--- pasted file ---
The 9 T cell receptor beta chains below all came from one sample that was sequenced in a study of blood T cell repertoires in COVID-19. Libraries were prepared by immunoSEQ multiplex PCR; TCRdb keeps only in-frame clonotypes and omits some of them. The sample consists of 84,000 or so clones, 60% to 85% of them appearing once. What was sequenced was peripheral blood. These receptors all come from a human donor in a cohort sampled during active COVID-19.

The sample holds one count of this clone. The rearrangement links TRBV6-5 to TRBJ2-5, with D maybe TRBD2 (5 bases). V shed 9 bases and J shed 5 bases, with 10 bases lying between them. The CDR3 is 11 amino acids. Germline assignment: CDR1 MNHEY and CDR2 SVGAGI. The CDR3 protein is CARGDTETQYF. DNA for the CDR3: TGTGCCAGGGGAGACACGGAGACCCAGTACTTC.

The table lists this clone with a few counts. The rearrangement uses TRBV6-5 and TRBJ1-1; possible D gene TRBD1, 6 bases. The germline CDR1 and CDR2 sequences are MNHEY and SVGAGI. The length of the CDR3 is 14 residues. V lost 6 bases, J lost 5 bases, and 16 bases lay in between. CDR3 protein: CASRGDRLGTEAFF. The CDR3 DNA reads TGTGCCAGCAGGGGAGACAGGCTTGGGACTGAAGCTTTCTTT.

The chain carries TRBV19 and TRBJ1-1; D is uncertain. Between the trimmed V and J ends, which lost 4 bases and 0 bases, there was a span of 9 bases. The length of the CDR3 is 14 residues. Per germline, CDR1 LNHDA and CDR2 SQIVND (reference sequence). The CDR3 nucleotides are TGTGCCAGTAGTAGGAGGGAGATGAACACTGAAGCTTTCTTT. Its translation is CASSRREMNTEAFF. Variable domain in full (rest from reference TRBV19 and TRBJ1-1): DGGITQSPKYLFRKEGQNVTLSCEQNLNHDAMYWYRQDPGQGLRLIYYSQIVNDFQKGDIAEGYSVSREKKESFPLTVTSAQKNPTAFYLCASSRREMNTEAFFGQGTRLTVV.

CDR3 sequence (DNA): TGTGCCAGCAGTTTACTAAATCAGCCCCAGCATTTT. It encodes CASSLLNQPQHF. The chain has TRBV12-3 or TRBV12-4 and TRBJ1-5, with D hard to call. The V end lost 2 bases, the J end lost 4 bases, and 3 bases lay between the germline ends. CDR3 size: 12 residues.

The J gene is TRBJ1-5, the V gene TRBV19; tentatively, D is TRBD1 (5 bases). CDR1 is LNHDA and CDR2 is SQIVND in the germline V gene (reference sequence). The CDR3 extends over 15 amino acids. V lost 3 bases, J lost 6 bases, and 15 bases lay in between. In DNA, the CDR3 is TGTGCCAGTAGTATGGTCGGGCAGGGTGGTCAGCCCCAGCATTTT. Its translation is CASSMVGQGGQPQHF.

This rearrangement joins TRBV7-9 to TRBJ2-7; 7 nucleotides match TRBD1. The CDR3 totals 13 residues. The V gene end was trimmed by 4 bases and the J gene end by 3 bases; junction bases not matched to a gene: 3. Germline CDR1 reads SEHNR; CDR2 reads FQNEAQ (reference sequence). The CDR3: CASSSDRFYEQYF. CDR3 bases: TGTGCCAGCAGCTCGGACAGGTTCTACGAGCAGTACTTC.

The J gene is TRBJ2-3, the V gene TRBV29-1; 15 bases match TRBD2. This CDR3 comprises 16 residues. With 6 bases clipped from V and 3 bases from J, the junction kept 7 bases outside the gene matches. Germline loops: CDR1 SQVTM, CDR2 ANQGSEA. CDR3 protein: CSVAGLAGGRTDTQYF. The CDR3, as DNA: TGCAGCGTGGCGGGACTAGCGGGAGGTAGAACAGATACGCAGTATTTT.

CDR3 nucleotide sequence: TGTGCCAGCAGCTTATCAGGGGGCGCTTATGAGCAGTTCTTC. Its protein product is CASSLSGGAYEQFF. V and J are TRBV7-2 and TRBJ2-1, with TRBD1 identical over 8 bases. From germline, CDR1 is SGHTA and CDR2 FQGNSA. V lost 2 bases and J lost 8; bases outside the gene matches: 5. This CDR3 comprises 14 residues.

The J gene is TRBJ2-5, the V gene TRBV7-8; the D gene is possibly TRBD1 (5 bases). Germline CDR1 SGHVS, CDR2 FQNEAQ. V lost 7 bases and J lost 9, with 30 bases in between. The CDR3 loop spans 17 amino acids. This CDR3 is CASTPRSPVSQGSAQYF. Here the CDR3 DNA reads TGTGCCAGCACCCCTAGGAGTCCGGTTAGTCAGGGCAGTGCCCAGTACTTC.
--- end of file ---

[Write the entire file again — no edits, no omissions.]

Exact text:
The 9 T cell receptor beta chains below all came from one sample that was sequenced in a study of blood T cell repertoires in COVID-19. Libraries were prepared by immunoSEQ multiplex PCR; TCRdb keeps only in-frame clonotypes and omits some of them. The sample consists of 84,000 or so clones, 60% to 85% of them appearing once. What was sequenced was peripheral blood. These receptors all come from a human donor in a cohort sampled during active COVID-19.

The sample holds one count of this clone. The rearrangement links TRBV6-5 to TRBJ2-5, with D maybe TRBD2 (5 bases). V shed 9 bases and J shed 5 bases, with 10 bases lying between them. The CDR3 is 11 amino acids. Germline assignment: CDR1 MNHEY and CDR2 SVGAGI. The CDR3 protein is CARGDTETQYF. DNA for the CDR3: TGTGCCAGGGGAGACACGGAGACCCAGTACTTC.

The table lists this clone with a few counts. The rearrangement uses TRBV6-5 and TRBJ1-1; possible D gene TRBD1, 6 bases. The germline CDR1 and CDR2 sequences are MNHEY and SVGAGI. The length of the CDR3 is 14 residues. V lost 6 bases, J lost 5 bases, and 16 bases lay in between. CDR3 protein: CASRGDRLGTEAFF. The CDR3 DNA reads TGTGCCAGCAGGGGAGACAGGCTTGGGACTGAAGCTTTCTTT.

The chain carries TRBV19 and TRBJ1-1; D is uncertain. Between the trimmed V and J ends, which lost 4 bases and 0 bases, there was a span of 9 bases. The length of the CDR3 is 14 residues. Per germline, CDR1 LNHDA and CDR2 SQIVND (reference sequence). The CDR3 nucleotides are TGTGCCAGTAGTAGGAGGGAGATGAACACTGAAGCTTTCTTT. Its translation is CASSRREMNTEAFF. Variable domain in full (rest from reference TRBV19 and TRBJ1-1): DGGITQSPKYLFRKEGQNVTLSCEQNLNHDAMYWYRQDPGQGLRLIYYSQIVNDFQKGDIAEGYSVSREKKESFPLTVTSAQKNPTAFYLCASSRREMNTEAFFGQGTRLTVV.

CDR3 sequence (DNA): TGTGCCAGCAGTTTACTAAATCAGCCCCAGCATTTT. It encodes CASSLLNQPQHF. The chain has TRBV12-3 or TRBV12-4 and TRBJ1-5, with D hard to call. The V end lost 2 bases, the J end lost 4 bases, and 3 bases lay between the germline ends. CDR3 size: 12 residues.

The J gene is TRBJ1-5, the V gene TRBV19; tentatively, D is TRBD1 (5 bases). CDR1 is LNHDA and CDR2 is SQIVND in the germline V gene (reference sequence). The CDR3 extends over 15 amino acids. V lost 3 bases, J lost 6 bases, and 15 bases lay in between. In DNA, the CDR3 is TGTGCCAGTAGTATGGTCGGGCAGGGTGGTCAGCCCCAGCATTTT. Its translation is CASSMVGQGGQPQHF.

This rearrangement joins TRBV7-9 to TRBJ2-7; 7 nucleotides match TRBD1. The CDR3 totals 13 residues. The V gene end was trimmed by 4 bases and the J gene end by 3 bases; junction bases not matched to a gene: 3. Germline CDR1 reads SEHNR; CDR2 reads FQNEAQ (reference sequence). The CDR3: CASSSDRFYEQYF. CDR3 bases: TGTGCCAGCAGCTCGGACAGGTTCTACGAGCAGTACTTC.

The J gene is TRBJ2-3, the V gene TRBV29-1; 15 bases match TRBD2. This CDR3 comprises 16 residues. With 6 bases clipped from V and 3 bases from J, the junction kept 7 bases outside the gene matches. Germline loops: CDR1 SQVTM, CDR2 ANQGSEA. CDR3 protein: CSVAGLAGGRTDTQYF. The CDR3, as DNA: TGCAGCGTGGCGGGACTAGCGGGAGGTAGAACAGATACGCAGTATTTT.

CDR3 nucleotide sequence: TGTGCCAGCAGCTTATCAGGGGGCGCTTATGAGCAGTTCTTC. Its protein product is CASSLSGGAYEQFF. V and J are TRBV7-2 and TRBJ2-1, with TRBD1 identical over 8 bases. From germline, CDR1 is SGHTA and CDR2 FQGNSA. V lost 2 bases and J lost 8; bases outside the gene matches: 5. This CDR3 comprises 14 residues.

The J gene is TRBJ2-5, the V gene TRBV7-8; the D gene is possibly TRBD1 (5 bases). Germline CDR1 SGHVS, CDR2 FQNEAQ. V lost 7 bases and J lost 9, with 30 bases in between. The CDR3 loop spans 17 amino acids. This CDR3 is CASTPRSPVSQGSAQYF. Here the CDR3 DNA reads TGTGCCAGCACCCCTAGGAGTCCGGTTAGTCAGGGCAGTGCCCAGTACTTC.